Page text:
The Wedding of 

Sir Gawain & Dame Ragnell

Fairy Tales       Star of the Bards

    The Celtic idea of Sovereignty was that the King and the people whom he represented gave Sovereignty to the Goddess of the Land. This meant that they gave Her that pre-eminence in recognition of Her power and efficacy. This can mean, for us, giving sovereignty to the Earth and Her mysteries; it can mean giving sovereignty to the promptings of the soul, which is the spark of divinity and creativity within each of us; and it can mean giving sovereignty, or authority, to our feminine, imaginal consciousness that forms our primary relationship to the world.   It is what gives Sovereignty, or self-governance, to women.

    There is a story from the Arthurian legends that speaks to this idea of Sovereignty. In it, a knight must stand by his oath and marry an ugly hag. On marrying her, he discovers that she is the most beautiful woman in the world. (It is often the case that we do not want to give ourselves over to something 'other/ugly' than ourselves, and yet it CAN bring us to our bliss.)

    The Celtic Goddess was a shape-changer, and besides taking on animal shapes, She could appear as the ugliest of old hags, or the most beautiful woman, depending on the question She poses. In this story of Dame Ragnell, the whole question of feminine sovereignty is posed to the masculine world of Arthur's court. We can apply it to our own world as well.


King Arthur, with a small group of companions, was out hunting in the forest. As he was dressing his kill, he became aware that there was somebody watching; and when he lifted his eyes he beheld before him a well-armed knight of forbidding aspect, full strong and of great might.

"Well met, king Arthur!" said the big man. "Many years you have done me great harm, and now you will meet your death."

Thus threatened with immediate death, the king was quick to respond with the reproach that there would be little honor for the other in such a deed, since he was unarmed. The king asked his name, and the knight replied, "My name is Gromer Somer Joure." The name meant nothing to the king.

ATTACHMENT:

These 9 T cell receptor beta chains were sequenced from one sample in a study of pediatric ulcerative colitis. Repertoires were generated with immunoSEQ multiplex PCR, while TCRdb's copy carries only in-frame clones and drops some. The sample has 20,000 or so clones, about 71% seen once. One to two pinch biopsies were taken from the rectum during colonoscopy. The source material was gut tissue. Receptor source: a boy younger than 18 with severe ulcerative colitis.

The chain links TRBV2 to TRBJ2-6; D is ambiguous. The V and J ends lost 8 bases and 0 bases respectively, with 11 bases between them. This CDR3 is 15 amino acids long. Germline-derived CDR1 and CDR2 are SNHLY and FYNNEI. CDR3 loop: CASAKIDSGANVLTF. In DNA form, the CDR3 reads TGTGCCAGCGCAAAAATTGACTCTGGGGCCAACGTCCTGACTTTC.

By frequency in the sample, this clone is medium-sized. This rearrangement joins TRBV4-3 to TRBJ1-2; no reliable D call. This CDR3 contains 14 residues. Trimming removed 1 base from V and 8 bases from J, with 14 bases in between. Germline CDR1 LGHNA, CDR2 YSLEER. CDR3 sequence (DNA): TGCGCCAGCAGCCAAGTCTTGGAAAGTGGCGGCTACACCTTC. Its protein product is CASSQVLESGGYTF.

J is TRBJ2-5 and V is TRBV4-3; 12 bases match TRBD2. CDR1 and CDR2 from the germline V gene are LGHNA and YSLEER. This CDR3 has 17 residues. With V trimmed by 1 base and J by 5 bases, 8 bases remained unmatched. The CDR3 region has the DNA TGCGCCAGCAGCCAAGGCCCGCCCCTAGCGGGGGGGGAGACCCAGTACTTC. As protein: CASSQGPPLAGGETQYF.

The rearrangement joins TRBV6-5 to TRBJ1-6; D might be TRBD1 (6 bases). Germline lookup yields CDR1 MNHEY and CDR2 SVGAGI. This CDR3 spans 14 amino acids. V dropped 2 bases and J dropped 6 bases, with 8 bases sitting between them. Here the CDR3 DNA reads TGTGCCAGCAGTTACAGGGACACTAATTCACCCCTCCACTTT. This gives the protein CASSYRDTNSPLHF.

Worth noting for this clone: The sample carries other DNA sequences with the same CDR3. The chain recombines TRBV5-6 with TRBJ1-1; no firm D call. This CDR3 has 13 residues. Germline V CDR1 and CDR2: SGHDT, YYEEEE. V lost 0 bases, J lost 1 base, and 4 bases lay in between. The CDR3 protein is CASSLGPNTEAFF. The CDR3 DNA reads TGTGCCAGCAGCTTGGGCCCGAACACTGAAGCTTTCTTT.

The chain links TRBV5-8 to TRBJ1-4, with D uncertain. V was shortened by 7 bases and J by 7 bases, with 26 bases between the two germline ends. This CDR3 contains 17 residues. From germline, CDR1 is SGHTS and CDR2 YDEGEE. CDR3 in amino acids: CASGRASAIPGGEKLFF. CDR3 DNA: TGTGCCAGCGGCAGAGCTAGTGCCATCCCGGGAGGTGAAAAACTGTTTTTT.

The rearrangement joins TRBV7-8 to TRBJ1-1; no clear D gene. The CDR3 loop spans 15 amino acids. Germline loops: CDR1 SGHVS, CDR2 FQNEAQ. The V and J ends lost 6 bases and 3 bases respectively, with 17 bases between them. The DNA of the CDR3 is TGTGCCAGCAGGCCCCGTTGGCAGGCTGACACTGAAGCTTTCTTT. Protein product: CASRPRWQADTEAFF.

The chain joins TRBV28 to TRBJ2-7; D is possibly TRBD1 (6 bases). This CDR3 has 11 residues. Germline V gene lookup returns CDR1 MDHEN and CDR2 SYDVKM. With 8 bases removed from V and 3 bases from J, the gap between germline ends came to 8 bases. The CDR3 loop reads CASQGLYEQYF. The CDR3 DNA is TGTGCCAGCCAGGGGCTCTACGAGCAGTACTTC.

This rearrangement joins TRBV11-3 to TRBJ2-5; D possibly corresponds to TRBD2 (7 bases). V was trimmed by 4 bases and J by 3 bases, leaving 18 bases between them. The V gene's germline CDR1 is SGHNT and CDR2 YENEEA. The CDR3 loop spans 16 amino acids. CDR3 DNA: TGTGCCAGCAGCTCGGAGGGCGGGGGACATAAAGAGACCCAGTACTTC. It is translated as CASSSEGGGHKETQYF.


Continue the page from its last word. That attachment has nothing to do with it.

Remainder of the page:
The king's argument, however, had touched on a delicate point of knightly honor, and so the big man in armor was forced to relent a little - not entirely, but a little. He required that his defenseless victim should swear to return to this same spot the same day the following year, unarmed as now - clothed in but his hunter's green - and bring as quittance for his life the answer to the following riddle: What is it that a woman most desires in all the world?

The king gave his pledge and returned in great dejection to the company of his knights. Sir Gawain, his nephew, noted the sorrow of his countenance and drew him aside to ask what had taken place. The king explained in secrecy and after the two had deliberated together, they decided to ride off in different directions, and whatever lands they came to, they would ask men and women what they might answer to this riddle. And so they prepared for their journeys and departed.

They received many answers, which they put down in two books. Some said that women desired to be well arrayed; some said that they loved to be fairly prayed; some said they loved a lusty man that hugged and kissed them. Some said one thing, some said another. But upon returning, Arthur was still uneasy with these answers.

One month remained. The king adventured into the forest of Inglewood, and there he met with the most ugly hag mankind had ever seen: face red, nose snotted withal, mouth wide, teeth yellow and hanging down over the lip, a long thick neck, and hanging heavy paps. A lute she bore upon her back, and she was riding a richly saddled palfrey. It was an unseemly sight to see so foul a creature ride so gaily.

She rode directly to the king, gave him greeting, and told him, without ado, that none of the answers he and Gawain had found would be a bit of good to him. "If I help thee not, thou art but dead," she said. "Grant me, Sir King, but one thing, and I shall make warranty for thy life; or else thou will lose thy head." "What do you mean, Lady?" asked the king. "Tell me what you mean, and why my life is in your hands, and I will promise you anything you ask." The hideous old creature replied, "You must grant me a knight to wed; his name is Sir Gawain. I promise that if your life is not saved by my answer, this desire of mine will be in vain; but if my answer saves you, you will let me wed Gawain. Choose now, and quickly, for it must be so, or you are dead!" The king was greatly dismayed and replied that it was not for him to decide this, but Gawain. And the lady replied, "Well, go home now and speak fair words to Sir Gawain. Though I am foul, yet am I gay!"

The king returned to the castle, and when he told Gawain of the lady's demand, Gawain answered courteously that he would rather marry her than see Arthur dead. And Arthur replied that Gawain was indeed the flower of knightly virtues.